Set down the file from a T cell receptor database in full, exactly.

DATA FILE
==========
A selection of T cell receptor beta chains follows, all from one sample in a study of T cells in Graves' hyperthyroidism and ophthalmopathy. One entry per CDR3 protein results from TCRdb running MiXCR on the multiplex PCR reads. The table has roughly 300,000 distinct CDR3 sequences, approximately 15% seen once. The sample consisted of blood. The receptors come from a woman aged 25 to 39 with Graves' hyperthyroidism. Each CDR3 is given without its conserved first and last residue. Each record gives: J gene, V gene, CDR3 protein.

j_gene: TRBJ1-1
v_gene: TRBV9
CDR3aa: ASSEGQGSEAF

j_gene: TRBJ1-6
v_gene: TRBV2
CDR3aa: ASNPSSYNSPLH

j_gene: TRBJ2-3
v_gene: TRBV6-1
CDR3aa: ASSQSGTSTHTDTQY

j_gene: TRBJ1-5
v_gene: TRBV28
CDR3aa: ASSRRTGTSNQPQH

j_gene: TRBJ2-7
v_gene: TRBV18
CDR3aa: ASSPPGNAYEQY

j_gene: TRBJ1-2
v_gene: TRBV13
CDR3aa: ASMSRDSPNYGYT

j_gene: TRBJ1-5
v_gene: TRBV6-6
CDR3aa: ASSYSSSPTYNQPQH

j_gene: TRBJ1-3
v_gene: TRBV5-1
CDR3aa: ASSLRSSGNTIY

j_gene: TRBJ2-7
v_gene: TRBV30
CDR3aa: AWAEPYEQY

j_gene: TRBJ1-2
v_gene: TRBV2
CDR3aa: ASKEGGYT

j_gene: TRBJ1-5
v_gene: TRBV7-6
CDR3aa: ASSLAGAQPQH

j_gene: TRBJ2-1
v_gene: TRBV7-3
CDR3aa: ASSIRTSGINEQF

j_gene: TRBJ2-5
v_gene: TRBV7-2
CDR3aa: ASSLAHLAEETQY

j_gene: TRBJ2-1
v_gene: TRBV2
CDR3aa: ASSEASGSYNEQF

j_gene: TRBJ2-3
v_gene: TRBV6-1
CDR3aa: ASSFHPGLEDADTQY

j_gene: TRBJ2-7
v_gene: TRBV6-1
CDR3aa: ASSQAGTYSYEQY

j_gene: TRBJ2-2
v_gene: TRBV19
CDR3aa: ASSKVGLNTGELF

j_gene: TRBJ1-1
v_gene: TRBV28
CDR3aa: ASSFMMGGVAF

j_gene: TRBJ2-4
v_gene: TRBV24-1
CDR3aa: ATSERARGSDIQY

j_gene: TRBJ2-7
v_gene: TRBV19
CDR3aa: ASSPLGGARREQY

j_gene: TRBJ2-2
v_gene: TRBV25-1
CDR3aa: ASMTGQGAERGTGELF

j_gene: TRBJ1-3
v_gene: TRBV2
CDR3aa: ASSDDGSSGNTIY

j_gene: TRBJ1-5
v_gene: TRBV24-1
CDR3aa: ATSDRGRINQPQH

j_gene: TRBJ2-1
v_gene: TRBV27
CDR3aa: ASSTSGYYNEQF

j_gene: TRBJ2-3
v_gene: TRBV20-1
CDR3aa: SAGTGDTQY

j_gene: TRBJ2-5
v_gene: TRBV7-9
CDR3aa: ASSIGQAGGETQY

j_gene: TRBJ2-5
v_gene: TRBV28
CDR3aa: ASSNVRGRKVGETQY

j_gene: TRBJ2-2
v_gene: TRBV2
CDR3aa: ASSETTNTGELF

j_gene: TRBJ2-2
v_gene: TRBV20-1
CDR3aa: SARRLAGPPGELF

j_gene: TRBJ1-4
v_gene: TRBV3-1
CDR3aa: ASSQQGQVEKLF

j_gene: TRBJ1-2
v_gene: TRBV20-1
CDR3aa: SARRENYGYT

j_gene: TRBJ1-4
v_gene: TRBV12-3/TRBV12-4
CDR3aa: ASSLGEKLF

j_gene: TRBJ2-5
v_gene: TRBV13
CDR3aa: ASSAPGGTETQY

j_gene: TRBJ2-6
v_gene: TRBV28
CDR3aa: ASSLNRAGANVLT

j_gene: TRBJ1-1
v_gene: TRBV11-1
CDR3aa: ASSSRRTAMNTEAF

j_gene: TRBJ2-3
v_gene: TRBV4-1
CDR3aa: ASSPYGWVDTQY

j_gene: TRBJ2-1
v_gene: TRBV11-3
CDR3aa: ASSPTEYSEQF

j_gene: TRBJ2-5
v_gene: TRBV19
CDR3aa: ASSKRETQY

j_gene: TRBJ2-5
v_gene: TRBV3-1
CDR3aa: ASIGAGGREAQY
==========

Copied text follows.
A selection of T cell receptor beta chains follows, all from one sample in a study of T cells in Graves' hyperthyroidism and ophthalmopathy. One entry per CDR3 protein results from TCRdb running MiXCR on the multiplex PCR reads. The table has roughly 300,000 distinct CDR3 sequences, approximately 15% seen once. The sample consisted of blood. The receptors come from a woman aged 25 to 39 with Graves' hyperthyroidism. Each CDR3 is given without its conserved first and last residue. Each record gives: J gene, V gene, CDR3 protein.

j_gene: TRBJ1-1
v_gene: TRBV9
CDR3aa: ASSEGQGSEAF

j_gene: TRBJ1-6
v_gene: TRBV2
CDR3aa: ASNPSSYNSPLH

j_gene: TRBJ2-3
v_gene: TRBV6-1
CDR3aa: ASSQSGTSTHTDTQY

j_gene: TRBJ1-5
v_gene: TRBV28
CDR3aa: ASSRRTGTSNQPQH

j_gene: TRBJ2-7
v_gene: TRBV18
CDR3aa: ASSPPGNAYEQY

j_gene: TRBJ1-2
v_gene: TRBV13
CDR3aa: ASMSRDSPNYGYT

j_gene: TRBJ1-5
v_gene: TRBV6-6
CDR3aa: ASSYSSSPTYNQPQH

j_gene: TRBJ1-3
v_gene: TRBV5-1
CDR3aa: ASSLRSSGNTIY

j_gene: TRBJ2-7
v_gene: TRBV30
CDR3aa: AWAEPYEQY

j_gene: TRBJ1-2
v_gene: TRBV2
CDR3aa: ASKEGGYT

j_gene: TRBJ1-5
v_gene: TRBV7-6
CDR3aa: ASSLAGAQPQH

j_gene: TRBJ2-1
v_gene: TRBV7-3
CDR3aa: ASSIRTSGINEQF

j_gene: TRBJ2-5
v_gene: TRBV7-2
CDR3aa: ASSLAHLAEETQY

j_gene: TRBJ2-1
v_gene: TRBV2
CDR3aa: ASSEASGSYNEQF

j_gene: TRBJ2-3
v_gene: TRBV6-1
CDR3aa: ASSFHPGLEDADTQY

j_gene: TRBJ2-7
v_gene: TRBV6-1
CDR3aa: ASSQAGTYSYEQY

j_gene: TRBJ2-2
v_gene: TRBV19
CDR3aa: ASSKVGLNTGELF

j_gene: TRBJ1-1
v_gene: TRBV28
CDR3aa: ASSFMMGGVAF

j_gene: TRBJ2-4
v_gene: TRBV24-1
CDR3aa: ATSERARGSDIQY

j_gene: TRBJ2-7
v_gene: TRBV19
CDR3aa: ASSPLGGARREQY

j_gene: TRBJ2-2
v_gene: TRBV25-1
CDR3aa: ASMTGQGAERGTGELF

j_gene: TRBJ1-3
v_gene: TRBV2
CDR3aa: ASSDDGSSGNTIY

j_gene: TRBJ1-5
v_gene: TRBV24-1
CDR3aa: ATSDRGRINQPQH

j_gene: TRBJ2-1
v_gene: TRBV27
CDR3aa: ASSTSGYYNEQF

j_gene: TRBJ2-3
v_gene: TRBV20-1
CDR3aa: SAGTGDTQY

j_gene: TRBJ2-5
v_gene: TRBV7-9
CDR3aa: ASSIGQAGGETQY

j_gene: TRBJ2-5
v_gene: TRBV28
CDR3aa: ASSNVRGRKVGETQY

j_gene: TRBJ2-2
v_gene: TRBV2
CDR3aa: ASSETTNTGELF

j_gene: TRBJ2-2
v_gene: TRBV20-1
CDR3aa: SARRLAGPPGELF

j_gene: TRBJ1-4
v_gene: TRBV3-1
CDR3aa: ASSQQGQVEKLF

j_gene: TRBJ1-2
v_gene: TRBV20-1
CDR3aa: SARRENYGYT

j_gene: TRBJ1-4
v_gene: TRBV12-3/TRBV12-4
CDR3aa: ASSLGEKLF

j_gene: TRBJ2-5
v_gene: TRBV13
CDR3aa: ASSAPGGTETQY

j_gene: TRBJ2-6
v_gene: TRBV28
CDR3aa: ASSLNRAGANVLT

j_gene: TRBJ1-1
v_gene: TRBV11-1
CDR3aa: ASSSRRTAMNTEAF

j_gene: TRBJ2-3
v_gene: TRBV4-1
CDR3aa: ASSPYGWVDTQY

j_gene: TRBJ2-1
v_gene: TRBV11-3
CDR3aa: ASSPTEYSEQF

j_gene: TRBJ2-5
v_gene: TRBV19
CDR3aa: ASSKRETQY

j_gene: TRBJ2-5
v_gene: TRBV3-1
CDR3aa: ASIGAGGREAQY